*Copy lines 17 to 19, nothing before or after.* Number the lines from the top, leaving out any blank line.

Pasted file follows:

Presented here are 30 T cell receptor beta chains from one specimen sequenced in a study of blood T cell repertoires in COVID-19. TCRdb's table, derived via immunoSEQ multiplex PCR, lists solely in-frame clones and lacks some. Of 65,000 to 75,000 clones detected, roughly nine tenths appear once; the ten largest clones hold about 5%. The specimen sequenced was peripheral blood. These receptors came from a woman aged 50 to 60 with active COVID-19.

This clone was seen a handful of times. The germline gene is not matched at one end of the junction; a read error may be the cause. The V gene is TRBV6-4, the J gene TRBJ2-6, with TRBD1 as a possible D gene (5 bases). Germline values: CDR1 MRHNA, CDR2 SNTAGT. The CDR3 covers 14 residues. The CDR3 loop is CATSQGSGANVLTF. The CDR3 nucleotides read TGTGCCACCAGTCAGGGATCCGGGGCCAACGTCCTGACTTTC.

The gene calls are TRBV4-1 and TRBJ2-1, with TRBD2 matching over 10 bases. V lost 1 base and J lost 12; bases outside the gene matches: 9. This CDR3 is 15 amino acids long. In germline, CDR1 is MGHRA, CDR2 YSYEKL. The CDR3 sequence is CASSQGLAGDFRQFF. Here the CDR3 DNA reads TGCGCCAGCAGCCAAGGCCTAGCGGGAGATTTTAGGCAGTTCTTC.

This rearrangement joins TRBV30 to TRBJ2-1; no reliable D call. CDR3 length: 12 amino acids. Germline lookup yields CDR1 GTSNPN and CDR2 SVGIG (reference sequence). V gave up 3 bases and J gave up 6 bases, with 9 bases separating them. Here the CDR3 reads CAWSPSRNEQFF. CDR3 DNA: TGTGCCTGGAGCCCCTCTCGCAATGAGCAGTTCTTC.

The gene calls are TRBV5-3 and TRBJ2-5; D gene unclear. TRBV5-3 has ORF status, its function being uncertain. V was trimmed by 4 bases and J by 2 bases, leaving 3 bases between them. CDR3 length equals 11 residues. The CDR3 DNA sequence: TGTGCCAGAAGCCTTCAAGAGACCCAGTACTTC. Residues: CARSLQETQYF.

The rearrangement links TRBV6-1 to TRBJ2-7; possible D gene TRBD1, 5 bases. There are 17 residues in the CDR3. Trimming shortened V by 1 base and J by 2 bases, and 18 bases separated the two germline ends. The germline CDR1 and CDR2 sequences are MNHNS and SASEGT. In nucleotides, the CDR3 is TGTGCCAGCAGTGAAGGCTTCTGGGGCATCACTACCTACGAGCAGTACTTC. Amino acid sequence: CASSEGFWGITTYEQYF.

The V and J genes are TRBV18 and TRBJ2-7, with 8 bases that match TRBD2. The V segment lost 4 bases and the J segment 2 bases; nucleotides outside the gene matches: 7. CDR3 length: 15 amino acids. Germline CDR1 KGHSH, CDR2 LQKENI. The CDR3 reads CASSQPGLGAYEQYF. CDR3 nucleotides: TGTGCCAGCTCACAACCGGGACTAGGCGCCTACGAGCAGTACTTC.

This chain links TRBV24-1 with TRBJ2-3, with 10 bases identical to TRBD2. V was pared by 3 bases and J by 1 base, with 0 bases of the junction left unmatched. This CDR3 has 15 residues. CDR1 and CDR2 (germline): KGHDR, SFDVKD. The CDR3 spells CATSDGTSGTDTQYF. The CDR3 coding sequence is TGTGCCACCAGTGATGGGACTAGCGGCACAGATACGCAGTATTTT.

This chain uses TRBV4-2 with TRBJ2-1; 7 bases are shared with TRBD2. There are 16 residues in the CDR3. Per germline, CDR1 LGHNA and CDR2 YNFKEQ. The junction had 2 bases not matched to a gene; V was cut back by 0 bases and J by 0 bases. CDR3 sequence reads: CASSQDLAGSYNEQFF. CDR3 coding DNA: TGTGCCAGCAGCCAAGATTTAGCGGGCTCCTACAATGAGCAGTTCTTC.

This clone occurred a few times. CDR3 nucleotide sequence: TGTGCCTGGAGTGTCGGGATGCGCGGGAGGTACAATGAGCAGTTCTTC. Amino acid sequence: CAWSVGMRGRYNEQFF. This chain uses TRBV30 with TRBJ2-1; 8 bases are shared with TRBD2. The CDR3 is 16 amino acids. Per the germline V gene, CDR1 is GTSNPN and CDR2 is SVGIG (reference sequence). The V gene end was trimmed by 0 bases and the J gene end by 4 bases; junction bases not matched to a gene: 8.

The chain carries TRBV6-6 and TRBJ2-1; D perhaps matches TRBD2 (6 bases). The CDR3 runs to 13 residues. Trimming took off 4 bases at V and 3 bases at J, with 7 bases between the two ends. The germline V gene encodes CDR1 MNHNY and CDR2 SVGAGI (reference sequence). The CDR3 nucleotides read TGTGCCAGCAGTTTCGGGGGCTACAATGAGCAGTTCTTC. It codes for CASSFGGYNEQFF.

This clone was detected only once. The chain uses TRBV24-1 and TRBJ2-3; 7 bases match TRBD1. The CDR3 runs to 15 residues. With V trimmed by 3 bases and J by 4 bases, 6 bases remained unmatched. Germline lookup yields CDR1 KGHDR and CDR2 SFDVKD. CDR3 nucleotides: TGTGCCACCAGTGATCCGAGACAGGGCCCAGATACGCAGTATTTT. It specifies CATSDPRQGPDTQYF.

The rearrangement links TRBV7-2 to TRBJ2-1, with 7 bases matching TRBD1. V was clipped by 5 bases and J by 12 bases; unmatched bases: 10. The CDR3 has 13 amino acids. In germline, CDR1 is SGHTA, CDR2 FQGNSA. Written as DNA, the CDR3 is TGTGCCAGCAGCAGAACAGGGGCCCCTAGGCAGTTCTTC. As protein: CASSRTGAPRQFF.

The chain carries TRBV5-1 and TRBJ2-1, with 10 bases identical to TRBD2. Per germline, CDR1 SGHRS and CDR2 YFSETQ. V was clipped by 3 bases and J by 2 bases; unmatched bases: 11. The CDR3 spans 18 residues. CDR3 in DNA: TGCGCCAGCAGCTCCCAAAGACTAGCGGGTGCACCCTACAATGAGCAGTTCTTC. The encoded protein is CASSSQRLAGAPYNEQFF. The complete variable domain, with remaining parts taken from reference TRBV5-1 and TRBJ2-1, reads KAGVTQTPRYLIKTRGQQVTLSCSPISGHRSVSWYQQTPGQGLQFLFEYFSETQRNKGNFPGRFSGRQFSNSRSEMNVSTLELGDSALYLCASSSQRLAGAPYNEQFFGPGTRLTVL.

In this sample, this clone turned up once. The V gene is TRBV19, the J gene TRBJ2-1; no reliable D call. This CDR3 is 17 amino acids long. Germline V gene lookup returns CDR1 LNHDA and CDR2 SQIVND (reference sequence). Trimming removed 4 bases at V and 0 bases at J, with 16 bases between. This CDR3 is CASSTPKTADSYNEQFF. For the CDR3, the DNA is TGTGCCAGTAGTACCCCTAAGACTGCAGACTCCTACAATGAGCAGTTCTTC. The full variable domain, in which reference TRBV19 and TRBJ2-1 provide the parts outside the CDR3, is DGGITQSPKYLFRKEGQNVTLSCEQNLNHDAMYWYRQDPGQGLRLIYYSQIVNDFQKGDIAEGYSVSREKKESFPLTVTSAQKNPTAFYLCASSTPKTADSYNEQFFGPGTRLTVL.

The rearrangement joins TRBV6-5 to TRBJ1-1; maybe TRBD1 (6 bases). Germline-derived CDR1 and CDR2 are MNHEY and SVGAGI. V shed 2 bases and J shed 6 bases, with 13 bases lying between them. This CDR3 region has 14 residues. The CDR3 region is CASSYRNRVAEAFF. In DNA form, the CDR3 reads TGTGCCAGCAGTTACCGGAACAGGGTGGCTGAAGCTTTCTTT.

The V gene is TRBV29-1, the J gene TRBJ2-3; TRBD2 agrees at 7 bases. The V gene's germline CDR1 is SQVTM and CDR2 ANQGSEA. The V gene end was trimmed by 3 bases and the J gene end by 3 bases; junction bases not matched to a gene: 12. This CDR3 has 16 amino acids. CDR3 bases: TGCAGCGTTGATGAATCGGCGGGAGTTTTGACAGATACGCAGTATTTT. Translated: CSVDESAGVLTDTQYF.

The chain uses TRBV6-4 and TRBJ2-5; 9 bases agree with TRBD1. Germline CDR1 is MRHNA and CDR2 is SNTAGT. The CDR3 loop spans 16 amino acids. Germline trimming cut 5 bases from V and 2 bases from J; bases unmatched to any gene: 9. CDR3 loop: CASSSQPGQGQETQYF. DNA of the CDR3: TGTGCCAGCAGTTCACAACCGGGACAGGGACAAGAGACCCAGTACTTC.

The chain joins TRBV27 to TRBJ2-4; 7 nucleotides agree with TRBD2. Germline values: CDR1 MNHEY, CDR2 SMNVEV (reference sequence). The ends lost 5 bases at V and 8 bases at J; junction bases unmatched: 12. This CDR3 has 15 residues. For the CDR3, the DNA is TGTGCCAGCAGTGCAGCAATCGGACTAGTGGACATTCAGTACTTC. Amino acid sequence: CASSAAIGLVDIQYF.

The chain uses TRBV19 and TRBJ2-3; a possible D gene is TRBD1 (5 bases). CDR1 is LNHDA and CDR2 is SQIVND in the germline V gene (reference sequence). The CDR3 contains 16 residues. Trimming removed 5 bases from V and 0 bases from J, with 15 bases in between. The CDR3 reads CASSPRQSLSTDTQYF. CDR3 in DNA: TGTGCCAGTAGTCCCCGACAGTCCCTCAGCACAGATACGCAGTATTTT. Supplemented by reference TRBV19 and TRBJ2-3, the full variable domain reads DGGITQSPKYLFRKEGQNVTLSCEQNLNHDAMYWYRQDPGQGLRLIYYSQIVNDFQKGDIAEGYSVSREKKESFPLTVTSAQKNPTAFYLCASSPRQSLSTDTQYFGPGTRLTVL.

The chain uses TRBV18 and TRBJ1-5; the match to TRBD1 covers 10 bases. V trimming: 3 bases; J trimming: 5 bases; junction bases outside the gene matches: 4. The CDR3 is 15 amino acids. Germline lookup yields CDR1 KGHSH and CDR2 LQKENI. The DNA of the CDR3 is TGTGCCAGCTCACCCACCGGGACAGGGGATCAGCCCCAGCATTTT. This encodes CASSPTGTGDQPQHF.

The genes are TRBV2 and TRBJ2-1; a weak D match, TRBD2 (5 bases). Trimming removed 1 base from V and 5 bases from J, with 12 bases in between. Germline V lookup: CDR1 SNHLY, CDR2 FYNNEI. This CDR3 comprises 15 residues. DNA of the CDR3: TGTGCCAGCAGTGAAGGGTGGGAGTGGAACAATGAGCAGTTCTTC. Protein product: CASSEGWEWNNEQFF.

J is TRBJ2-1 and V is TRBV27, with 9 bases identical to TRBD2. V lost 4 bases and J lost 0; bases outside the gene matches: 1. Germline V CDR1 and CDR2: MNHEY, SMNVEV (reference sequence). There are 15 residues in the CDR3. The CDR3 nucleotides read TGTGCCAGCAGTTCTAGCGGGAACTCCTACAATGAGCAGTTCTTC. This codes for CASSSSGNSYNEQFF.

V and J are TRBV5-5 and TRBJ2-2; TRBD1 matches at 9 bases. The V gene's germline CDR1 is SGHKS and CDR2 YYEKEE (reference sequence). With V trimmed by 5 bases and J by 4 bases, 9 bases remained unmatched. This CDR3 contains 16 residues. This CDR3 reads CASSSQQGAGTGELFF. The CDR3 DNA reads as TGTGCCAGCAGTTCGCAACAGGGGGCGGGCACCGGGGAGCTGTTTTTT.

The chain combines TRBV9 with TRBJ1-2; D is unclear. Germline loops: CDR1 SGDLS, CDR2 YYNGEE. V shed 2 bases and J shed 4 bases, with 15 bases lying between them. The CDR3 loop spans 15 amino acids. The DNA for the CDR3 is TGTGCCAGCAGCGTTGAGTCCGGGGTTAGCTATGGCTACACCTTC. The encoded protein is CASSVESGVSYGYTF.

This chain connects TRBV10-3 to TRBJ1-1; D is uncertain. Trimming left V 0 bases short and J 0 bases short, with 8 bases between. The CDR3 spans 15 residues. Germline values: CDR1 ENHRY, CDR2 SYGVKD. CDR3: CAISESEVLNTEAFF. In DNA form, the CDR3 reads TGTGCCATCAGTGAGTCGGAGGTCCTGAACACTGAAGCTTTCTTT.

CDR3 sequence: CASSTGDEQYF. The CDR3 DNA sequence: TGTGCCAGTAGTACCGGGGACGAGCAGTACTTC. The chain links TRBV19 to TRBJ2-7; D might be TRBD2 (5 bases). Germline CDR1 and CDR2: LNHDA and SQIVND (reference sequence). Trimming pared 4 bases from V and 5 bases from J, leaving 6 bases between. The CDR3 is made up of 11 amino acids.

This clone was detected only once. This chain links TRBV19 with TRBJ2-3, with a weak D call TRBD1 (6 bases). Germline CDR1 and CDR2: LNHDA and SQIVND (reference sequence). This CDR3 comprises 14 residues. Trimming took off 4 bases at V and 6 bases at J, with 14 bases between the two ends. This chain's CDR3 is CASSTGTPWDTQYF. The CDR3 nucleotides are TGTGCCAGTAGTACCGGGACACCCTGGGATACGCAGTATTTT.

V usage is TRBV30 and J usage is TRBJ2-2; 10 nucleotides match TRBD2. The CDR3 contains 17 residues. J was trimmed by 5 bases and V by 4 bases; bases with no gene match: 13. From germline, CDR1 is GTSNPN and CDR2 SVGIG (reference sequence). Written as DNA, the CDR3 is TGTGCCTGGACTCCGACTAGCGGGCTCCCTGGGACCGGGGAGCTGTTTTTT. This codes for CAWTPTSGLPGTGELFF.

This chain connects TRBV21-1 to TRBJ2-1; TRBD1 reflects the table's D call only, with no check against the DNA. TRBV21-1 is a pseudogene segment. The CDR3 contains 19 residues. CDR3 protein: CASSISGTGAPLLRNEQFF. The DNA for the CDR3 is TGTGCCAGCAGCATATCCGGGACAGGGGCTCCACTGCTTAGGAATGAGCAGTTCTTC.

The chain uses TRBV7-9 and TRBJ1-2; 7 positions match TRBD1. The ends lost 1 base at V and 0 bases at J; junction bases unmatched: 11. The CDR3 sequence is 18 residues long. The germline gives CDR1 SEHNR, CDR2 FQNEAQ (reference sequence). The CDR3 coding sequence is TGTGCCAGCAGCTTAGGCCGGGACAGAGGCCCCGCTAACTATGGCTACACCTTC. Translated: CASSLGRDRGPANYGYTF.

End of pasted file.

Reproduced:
The V gene is TRBV29-1, the J gene TRBJ2-3; TRBD2 agrees at 7 bases. The V gene's germline CDR1 is SQVTM and CDR2 ANQGSEA. The V gene end was trimmed by 3 bases and the J gene end by 3 bases; junction bases not matched to a gene: 12. This CDR3 has 16 amino acids. CDR3 bases: TGCAGCGTTGATGAATCGGCGGGAGTTTTGACAGATACGCAGTATTTT. Translated: CSVDESAGVLTDTQYF.

The chain uses TRBV6-4 and TRBJ2-5; 9 bases agree with TRBD1. Germline CDR1 is MRHNA and CDR2 is SNTAGT. The CDR3 loop spans 16 amino acids. Germline trimming cut 5 bases from V and 2 bases from J; bases unmatched to any gene: 9. CDR3 loop: CASSSQPGQGQETQYF. DNA of the CDR3: TGTGCCAGCAGTTCACAACCGGGACAGGGACAAGAGACCCAGTACTTC.

The chain joins TRBV27 to TRBJ2-4; 7 nucleotides agree with TRBD2. Germline values: CDR1 MNHEY, CDR2 SMNVEV (reference sequence). The ends lost 5 bases at V and 8 bases at J; junction bases unmatched: 12. This CDR3 has 15 residues. For the CDR3, the DNA is TGTGCCAGCAGTGCAGCAATCGGACTAGTGGACATTCAGTACTTC. Amino acid sequence: CASSAAIGLVDIQYF.